Zarathustra’s Tightrope Walker

Sep, 2018

Creating a Great Novel out of Historical Events

This week we have an interview with Birgitta Hjalmarson, whose beautiful novel, Fylgia,was published this month by Bedazzled Ink Publishing.

I had the great joy of editing this manuscript, and the pleasure of working with such a talented, dream author. I guarantee you—Anna and her story will stay with you for a long, long time.

Come along for the ride as Birgitta takes you behind the scenes!

                      What was the inspiration for this book?

It began with an image I couldn’t forget. WWI rages on the continent. In Sweden, a family crosses a field to bury a child. Anna, the young mother, walks between her parents. Her brother carries the coffin, which seems even smaller in his large, awkward hands. The vicar waits for them at the old village church. The ceremony is short. A man watches from the pasture below, dressed in black, a wreath over his arm. Only after everyone has left does he approach the grave.

When I first heard about this, I had moved to the US and was visiting my mother in Sweden. Anna, long since dead, was my great aunt. My mother may have felt she had already said too much for she was vague on the details. What she did tell me had the sound of a twice-told tale. A wealthy farmer forbids his daughter to marry the man she loves. Surreptitious meetings lead to the birth of an out-of-wedlock child, all swathed in shame imposed by an unforgiving church. Even then I knew there had to be more. The Anna I remembered couldn’t be bullied into obedience, not by her father, and not by God.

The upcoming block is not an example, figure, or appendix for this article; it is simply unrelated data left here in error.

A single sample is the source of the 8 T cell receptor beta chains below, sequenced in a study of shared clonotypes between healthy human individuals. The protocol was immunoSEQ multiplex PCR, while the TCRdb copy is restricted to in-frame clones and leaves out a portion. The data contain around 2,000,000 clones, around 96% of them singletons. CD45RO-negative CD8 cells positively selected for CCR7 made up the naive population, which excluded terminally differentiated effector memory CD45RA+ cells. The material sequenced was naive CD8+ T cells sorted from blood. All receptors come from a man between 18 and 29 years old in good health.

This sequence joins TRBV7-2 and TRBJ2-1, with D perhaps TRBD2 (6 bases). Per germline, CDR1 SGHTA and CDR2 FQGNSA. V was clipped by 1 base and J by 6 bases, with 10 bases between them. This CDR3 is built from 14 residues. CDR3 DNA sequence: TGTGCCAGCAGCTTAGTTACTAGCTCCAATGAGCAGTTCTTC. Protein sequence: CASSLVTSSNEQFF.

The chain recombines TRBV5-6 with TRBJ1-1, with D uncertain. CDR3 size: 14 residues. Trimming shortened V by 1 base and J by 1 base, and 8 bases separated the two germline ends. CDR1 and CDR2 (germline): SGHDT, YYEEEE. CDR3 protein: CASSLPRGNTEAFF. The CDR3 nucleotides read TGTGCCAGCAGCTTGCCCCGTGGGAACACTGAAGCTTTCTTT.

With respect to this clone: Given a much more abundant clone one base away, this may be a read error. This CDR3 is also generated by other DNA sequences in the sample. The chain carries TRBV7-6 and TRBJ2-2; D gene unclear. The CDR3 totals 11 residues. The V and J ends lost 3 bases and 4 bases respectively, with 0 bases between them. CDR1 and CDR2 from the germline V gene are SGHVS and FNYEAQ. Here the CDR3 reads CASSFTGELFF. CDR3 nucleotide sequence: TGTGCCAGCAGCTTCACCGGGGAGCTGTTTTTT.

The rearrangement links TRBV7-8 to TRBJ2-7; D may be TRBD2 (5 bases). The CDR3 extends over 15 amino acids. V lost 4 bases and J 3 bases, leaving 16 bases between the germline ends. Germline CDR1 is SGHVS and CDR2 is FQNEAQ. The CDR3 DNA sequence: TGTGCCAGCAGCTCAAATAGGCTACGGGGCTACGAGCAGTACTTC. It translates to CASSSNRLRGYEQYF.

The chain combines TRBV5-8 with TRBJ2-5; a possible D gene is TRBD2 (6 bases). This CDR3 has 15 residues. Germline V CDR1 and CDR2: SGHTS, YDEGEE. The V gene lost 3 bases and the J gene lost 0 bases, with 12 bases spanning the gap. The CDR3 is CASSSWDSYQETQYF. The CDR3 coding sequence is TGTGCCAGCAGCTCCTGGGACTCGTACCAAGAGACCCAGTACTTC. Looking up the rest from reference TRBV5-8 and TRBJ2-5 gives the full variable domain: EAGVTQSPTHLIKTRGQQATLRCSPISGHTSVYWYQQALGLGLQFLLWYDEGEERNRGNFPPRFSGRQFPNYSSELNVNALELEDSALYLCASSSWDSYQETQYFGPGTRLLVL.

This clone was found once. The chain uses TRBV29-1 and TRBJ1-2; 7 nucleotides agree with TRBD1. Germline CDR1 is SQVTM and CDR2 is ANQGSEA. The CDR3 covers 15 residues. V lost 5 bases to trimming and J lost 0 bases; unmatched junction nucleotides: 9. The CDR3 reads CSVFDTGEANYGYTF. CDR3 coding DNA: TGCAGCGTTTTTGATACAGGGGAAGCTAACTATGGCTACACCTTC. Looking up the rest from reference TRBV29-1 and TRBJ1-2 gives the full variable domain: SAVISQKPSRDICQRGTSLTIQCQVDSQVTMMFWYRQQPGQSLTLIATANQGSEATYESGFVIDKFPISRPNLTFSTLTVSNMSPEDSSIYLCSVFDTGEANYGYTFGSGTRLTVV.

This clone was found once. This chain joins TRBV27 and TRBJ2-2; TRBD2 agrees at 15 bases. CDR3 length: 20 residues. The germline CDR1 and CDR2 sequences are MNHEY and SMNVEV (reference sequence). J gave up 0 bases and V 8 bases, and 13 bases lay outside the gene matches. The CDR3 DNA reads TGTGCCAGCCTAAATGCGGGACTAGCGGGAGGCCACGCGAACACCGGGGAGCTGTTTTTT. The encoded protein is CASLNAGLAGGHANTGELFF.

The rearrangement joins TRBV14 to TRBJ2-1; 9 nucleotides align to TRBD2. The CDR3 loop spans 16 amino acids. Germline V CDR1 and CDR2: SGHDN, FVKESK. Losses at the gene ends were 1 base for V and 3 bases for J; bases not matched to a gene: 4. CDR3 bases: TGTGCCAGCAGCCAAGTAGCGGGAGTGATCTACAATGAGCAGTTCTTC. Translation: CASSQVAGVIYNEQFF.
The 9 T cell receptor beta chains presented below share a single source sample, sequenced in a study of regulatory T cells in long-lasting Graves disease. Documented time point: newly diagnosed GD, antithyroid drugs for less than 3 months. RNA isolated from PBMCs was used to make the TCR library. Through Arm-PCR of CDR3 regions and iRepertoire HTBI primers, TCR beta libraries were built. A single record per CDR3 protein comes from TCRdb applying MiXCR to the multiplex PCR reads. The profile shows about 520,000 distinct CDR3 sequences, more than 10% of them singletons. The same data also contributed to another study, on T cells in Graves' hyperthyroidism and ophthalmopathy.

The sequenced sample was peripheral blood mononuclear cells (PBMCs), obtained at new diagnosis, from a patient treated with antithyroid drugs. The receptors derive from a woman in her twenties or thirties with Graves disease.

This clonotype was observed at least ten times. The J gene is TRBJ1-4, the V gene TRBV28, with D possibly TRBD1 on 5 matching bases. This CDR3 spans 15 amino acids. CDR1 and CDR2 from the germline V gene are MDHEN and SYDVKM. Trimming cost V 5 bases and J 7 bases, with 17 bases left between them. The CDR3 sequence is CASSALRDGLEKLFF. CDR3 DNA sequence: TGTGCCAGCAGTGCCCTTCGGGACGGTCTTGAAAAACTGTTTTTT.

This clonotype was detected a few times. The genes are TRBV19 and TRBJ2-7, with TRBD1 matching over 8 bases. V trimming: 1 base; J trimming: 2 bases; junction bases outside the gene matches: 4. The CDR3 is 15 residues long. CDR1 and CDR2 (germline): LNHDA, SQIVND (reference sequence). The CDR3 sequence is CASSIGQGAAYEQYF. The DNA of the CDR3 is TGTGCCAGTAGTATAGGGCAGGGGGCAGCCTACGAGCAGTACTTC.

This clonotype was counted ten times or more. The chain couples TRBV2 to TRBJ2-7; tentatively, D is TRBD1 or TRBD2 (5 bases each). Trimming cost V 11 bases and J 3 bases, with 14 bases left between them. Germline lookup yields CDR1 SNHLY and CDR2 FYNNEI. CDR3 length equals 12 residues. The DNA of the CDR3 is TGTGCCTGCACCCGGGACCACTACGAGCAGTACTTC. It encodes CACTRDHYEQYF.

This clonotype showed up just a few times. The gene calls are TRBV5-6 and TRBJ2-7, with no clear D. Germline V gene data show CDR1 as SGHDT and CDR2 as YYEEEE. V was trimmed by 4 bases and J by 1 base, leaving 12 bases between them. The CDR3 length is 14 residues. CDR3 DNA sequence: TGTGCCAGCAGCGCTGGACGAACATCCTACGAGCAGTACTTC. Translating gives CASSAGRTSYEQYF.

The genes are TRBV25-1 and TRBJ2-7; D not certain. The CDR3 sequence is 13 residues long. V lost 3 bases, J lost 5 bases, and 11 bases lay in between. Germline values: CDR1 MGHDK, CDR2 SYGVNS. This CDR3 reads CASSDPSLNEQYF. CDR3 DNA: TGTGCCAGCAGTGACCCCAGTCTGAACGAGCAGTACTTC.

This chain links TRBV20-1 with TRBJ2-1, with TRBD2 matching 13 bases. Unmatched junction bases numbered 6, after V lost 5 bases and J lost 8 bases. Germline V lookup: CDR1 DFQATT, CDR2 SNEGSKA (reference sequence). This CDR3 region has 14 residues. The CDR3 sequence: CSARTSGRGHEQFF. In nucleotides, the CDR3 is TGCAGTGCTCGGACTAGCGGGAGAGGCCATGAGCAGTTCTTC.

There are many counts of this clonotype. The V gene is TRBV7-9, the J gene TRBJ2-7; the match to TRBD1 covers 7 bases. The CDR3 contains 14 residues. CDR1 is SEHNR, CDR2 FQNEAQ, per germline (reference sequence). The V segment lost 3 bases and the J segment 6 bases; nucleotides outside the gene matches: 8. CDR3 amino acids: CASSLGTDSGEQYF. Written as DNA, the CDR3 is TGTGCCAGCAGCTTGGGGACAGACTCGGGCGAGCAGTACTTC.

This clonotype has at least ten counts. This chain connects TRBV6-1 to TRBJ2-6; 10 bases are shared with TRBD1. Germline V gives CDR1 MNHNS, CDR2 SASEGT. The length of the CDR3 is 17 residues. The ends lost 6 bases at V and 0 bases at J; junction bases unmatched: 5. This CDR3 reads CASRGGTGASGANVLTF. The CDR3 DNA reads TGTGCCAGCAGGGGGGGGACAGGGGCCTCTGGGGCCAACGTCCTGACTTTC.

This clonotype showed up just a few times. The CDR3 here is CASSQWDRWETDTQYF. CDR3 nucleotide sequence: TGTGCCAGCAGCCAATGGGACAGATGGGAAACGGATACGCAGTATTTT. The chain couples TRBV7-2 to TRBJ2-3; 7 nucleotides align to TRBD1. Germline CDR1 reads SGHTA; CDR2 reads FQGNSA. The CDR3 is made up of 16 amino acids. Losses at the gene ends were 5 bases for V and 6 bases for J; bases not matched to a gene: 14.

When did you know you had to write it?

I think I knew right away. Year after year I traveled to the farm where Anna had lived and where I spent my childhood summers. Rummaging around in the attic, I found a copy of Nietzsche’s Thus Spoke Zarathustra, with Anna’s scribbles in the margins. She had searched for answers but found none.

The village had changed. The young people had left. A few farms had been abandoned, others converted into summer houses, boarded up or rented out to German tourists. The old people did not speak easily into tape recorders, nor did they allow themselves to be rushed. Perhaps my stubbornness moved them, since at long last they began to tell me what they knew.

                  What pitfalls did you face with the historical aspects?

In those days I wrote only non-fiction. Entirely at ease with the process, I enjoyed doing research. Of course, endless researching can also be a form of procrastination. It certainly was for me.

After much ado, I wrote a perfectly respectable story. Anna’s Child, part biography, part mystery, was pieced together from interviews, letters, diaries, and archive documents. Seen against a backdrop of social and political upheaval, it was a story of cold wills and combative temperaments, masked behind an outward calm and an ancient sense of ritual. It was all very interesting. But where was Anna in all this? I had been writing around her, never allowing her to speak for herself.